In both Eastern and Western traditions, the breath is associated not only with life itself, but also with the spiritual world and the indwelling spirit in man. The word inspire is a good illustration of this: it means both the "in-breath" and an "influx of spiritual or divine influence". (The words suspire, respire and expire all come from the same root, and relate to giving up the breath or spirit.) In the East, the breath has also been linked to prana, the Sanskrit word for the non-material life force or energy that is said to be drawn in with the breath. In China this is known as chi or qi; and in Japan as ki.
Chi (which is pronounced "chee") is thought to pass through twelve main channels or meridians in the body. Each channel is associated with a different organ, and along each are points that may be accessed or stimulated to treat physical and mental disorders caused by blockages to chi. When chi flows easily through our bodies, we feel relaxed. But when chi becomes blocked by negative thoughts, its flow is hampered, and this may cause stress and ill-health. Current research on the medical efficacy of acupuncture, which uses these channels, tends to support this idea. It is also thought that through the mind power and awareness of the breath developed by the practice of meditation, this life energy can be brought under conscious control, to the benefit both of spiritual development and of physical health.
An important first step along the path of meditation is to use the awareness of your breathing to gain insight into the quality of the breaths themselves. The Buddha was very specific about this. In the Anapana-sati Sutra (Mindfulness of Breathing) he teaches that:"When breathing in a long breath [the meditator] knows that he breathes in a long breath, when breathing in a short breath he knows that he breathes in a short breath." The meditator thus comes to know whether the breathing is long or shallow; whether it is from the upper chest or from the diaphragm; whether it flows evenly or is jerky; whether it is fast or slow; whether it is noisy or quiet. The breath reveals a great deal about the meditator's state of mind and his or her state of physical relaxation.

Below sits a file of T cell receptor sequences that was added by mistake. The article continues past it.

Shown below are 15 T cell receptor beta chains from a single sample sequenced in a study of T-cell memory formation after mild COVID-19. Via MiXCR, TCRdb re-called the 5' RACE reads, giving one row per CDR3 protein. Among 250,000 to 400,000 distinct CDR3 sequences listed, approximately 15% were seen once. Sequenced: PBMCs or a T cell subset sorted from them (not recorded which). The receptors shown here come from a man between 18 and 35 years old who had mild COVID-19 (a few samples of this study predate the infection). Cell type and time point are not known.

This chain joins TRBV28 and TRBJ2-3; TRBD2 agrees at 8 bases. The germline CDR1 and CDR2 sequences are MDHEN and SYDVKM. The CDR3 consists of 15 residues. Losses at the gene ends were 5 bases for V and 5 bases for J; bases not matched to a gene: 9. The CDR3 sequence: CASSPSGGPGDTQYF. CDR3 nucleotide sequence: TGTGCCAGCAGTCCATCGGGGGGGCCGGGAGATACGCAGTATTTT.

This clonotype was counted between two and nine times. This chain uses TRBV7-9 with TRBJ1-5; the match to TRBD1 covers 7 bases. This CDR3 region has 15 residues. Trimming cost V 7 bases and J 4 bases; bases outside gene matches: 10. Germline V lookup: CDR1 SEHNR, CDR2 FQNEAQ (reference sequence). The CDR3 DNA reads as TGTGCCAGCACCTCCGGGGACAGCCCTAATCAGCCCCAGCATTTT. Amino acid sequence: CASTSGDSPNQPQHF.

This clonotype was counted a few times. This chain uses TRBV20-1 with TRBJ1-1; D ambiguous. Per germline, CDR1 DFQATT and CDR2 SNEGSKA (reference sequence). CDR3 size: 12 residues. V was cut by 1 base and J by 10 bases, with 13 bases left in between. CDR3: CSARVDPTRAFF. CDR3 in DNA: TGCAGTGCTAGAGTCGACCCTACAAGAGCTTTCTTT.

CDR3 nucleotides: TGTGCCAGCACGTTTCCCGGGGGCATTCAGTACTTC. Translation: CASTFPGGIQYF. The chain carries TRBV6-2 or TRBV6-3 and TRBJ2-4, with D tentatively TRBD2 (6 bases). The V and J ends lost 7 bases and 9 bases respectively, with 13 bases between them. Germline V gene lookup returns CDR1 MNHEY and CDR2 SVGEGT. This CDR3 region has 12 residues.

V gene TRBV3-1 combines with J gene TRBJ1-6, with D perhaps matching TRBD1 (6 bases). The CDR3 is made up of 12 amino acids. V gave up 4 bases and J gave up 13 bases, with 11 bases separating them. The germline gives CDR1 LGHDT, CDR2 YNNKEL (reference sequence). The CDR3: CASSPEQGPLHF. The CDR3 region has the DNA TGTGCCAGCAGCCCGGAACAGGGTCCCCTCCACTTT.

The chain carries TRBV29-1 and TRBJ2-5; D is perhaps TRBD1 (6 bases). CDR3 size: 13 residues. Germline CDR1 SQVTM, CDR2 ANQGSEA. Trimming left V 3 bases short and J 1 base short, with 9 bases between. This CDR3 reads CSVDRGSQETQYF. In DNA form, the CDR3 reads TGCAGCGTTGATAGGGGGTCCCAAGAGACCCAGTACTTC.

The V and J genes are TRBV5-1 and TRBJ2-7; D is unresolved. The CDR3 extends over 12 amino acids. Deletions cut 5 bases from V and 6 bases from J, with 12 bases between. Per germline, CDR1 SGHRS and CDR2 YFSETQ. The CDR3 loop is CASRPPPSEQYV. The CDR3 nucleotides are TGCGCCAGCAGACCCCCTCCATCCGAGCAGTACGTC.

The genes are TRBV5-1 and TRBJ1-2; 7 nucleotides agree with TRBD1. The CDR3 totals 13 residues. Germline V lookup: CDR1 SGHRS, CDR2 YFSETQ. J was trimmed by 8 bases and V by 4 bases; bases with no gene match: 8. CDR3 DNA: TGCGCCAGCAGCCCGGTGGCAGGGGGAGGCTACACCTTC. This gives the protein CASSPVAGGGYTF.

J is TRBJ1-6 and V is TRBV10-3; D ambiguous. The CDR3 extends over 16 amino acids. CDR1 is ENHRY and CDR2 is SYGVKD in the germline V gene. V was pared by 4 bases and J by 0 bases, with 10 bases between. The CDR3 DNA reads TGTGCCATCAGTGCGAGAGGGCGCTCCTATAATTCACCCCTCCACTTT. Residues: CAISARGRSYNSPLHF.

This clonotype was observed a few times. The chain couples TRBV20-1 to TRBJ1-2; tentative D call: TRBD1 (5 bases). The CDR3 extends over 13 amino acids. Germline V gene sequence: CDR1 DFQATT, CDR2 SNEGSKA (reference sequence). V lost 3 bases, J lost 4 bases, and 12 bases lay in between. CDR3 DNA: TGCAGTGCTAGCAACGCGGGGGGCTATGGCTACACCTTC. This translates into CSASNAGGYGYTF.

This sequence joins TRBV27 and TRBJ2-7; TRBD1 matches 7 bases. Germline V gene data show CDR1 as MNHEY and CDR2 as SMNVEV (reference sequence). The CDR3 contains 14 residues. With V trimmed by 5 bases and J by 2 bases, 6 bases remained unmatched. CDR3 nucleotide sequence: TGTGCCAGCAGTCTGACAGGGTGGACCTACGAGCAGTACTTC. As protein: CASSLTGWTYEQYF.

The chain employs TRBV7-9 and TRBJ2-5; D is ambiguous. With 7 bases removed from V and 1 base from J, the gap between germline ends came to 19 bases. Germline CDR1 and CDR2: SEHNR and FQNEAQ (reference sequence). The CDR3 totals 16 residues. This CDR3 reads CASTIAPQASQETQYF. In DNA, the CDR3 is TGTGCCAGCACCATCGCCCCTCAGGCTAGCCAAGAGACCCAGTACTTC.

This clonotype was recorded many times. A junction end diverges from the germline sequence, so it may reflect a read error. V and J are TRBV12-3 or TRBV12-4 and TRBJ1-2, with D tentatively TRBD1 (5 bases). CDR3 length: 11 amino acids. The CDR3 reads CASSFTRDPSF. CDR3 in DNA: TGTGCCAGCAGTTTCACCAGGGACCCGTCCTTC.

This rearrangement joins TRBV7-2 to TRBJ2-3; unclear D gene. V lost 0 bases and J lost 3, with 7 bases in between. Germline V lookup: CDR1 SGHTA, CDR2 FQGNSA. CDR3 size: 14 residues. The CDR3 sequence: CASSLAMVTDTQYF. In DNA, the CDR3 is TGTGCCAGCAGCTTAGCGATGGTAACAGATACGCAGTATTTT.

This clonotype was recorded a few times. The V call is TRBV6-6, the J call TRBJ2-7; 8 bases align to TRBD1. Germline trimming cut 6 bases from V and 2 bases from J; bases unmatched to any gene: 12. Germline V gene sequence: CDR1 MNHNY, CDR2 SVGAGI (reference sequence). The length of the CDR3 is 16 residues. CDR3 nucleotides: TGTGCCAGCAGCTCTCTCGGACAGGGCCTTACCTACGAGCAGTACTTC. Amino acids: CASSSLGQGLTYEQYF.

An ancient yoga teaching holds that each person's life span is represented by the number of breaths allocated to them before birth. Quick, shallow breathing uses up the allocation faster than slow, deep breathing, thus shortening life. Like many such teachings, there is an underlying truth to this in that slow, deep breathing is associated with the relaxation of body and mind, which is clearly beneficial both to meditation and to health.
It is important to remember that deep breathing refers not to the length of the breath, but to the fact that breathing takes place from the diaphragm, as low down as possible, rather than from the restricted area of the upper chest. Upper chest breathing is useful after exercise, when the body has an urgent need for oxygen, but during sedentary periods requires unneccessary effort.
The complete breath, which some texts advise you to employ two or three times at the start of meditation as an aid to relaxation and concentration, refers to a slow measured breath that commences at the diaphragm, then fills the middle and finally the upper chest until the whole of the lung area is fully expanded. But take care not to hyperventilate (take in too many complete breaths in quick succession), as this can lead to dizziness and even fainting.
The breath can also be used in connection with the power of visualization. One simple practice is to imagine the breath flowing into your body in the form of white light and exiting in the form of grey or black smoke that contains all your tensions and tiredness. To do this, allow your awareness to move from its usual place at the base of the nostrils and to extend from the nose down to the abdomen. On the in-breath, the white light is seen as flooding this whole area, absorbing impurities, and then the smoke flows out leaving the body purified. This practice can be combined with The Alternate Nostril Breathing, and used at the start of each meditation.
Source from Learn to Meditate by David Fontana
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